In Lenin’s view, Luxemburg’s main error resides in her inabil­i­ty to draw a “dis­tinc­tion between two peri­ods of cap­i­tal­ism”: the first, rev­o­lu­tion­ary phase is the dis­in­te­gra­tion of feu­dal­ism and the for­ma­tion of a bour­geois soci­ety and state, when “nation­al move­ments” arise which involve “all class­es of the pop­u­la­tion”; the sec­ond is the peri­od when, the state being ful­ly devel­oped and gen­er­al­ly “nation­al­ly uni­form,” the antag­o­nism between the bour­geoisie and pro­le­tari­at sharp­ens. In West­ern Europe and the Unit­ed States, “the epoch of bour­geois-demo­c­ra­t­ic rev­o­lu­tions … embraces a fair­ly def­i­nite peri­od, approx­i­mate­ly between 1789 and 1871” – from the French Rev­o­lu­tion, an authen­tic nation­al strug­gle, to the Paris Com­mune. The nation­al ques­tion was “set­tled long ago”; it is thus com­plete­ly rea­son­able that it does not appear in “the pro­grammes of West-Euro­pean social­ists.”10 But we should not con­clude, as Lenin accus­es Lux­em­burg of argu­ing, that this ques­tion is hence­forth obso­lete for the entire world. If, due to the fact that mod­ern states are of a “com­mon cap­i­tal­ist nature,” it is use­ful to draw “com­par­isons” between coun­tries, it must be done “in a sen­si­ble way,” with­out any unwar­rant­ed trans­po­si­tions: “In East­ern Europe and Asia the peri­od of bour­geois-demo­c­ra­t­ic rev­o­lu­tions did not begin until 1905. The rev­o­lu­tions in Rus­sia, Per­sia, Turkey and Chi­na, the Balkan wars – such is the chain of world events of our peri­od in our ‘Ori­ent.’”11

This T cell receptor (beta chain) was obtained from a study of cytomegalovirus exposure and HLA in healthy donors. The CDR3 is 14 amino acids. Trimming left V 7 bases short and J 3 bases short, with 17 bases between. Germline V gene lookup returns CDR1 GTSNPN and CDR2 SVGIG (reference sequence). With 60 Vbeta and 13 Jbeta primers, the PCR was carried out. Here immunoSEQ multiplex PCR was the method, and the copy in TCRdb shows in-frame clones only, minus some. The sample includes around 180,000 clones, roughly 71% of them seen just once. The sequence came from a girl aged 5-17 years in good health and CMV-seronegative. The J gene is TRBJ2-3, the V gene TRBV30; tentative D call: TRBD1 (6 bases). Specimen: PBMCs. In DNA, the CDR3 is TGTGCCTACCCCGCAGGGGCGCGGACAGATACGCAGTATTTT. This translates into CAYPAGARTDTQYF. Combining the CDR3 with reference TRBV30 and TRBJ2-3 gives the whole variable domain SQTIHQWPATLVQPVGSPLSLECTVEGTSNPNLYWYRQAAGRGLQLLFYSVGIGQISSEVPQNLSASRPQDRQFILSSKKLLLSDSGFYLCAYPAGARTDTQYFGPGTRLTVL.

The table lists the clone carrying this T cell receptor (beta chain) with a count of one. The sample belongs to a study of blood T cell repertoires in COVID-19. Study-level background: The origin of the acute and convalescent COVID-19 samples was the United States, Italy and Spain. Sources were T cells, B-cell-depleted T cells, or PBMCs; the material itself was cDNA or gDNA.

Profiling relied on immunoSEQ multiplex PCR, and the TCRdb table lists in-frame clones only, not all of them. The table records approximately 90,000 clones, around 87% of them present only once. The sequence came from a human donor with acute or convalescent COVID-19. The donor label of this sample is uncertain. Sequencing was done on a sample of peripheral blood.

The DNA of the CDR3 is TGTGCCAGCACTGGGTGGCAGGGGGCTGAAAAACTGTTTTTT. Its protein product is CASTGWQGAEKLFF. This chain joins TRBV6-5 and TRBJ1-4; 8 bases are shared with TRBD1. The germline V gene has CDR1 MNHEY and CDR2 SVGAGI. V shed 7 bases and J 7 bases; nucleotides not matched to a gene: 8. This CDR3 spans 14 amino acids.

In reject­ing the “the demand for the inde­pen­dence of Poland,” Lux­em­burg does not both­er to inves­ti­gate the “his­tor­i­cal stage” the Russ­ian Empire is cur­rent­ly “pass­ing through,” or “the spe­cif­ic fea­tures of the nation­al ques­tion in this coun­try,” among which is the fact that Rus­sia is “a state with a sin­gle nation­al cen­ter – Grand Rus­sia” (in the eth­no-nation­al sense), where “sub­ject peo­ples” con­sti­tute the major­i­ty of the pop­u­la­tion. Liv­ing in the bor­der regions, these peo­ples endure an “oppres­sion … much stronger here than in the neigh­bor­ing states,” not only to the West but also the East, in Asia, where “we see the begin­ning of a phase of bour­geois rev­o­lu­tions and nation­al move­ments [Mus­lims in par­tic­u­lar] which are spread­ing to some of the kin­dred nation­al­i­ties with­in the bor­ders of Rus­sia.” Lenin intro­duces in this text the dis­tinc­tion – which would be called to serve a cru­cial role as the mech­a­nism of trans­la­tion for class strug­gle at the lev­el of inter-nation­al rela­tions – between oppressed nations and oppres­sor nations. On either side of this divi­sion, “nation­al­ism” could not have the same mean­ing or func­tions. In strong­ly con­demn­ing Pol­ish bour­geois nation­al­ism, Lux­em­burg neglect­ed the no less wide­spread and even more for­mi­da­ble nation­al­ism of the Great Russ­ian oppres­sors, and thus she remained blind to the fact that “the bour­geois nation­al­ism of any oppressed nation has a gen­er­al demo­c­ra­t­ic con­tent that is direct­ed against oppres­sion.”12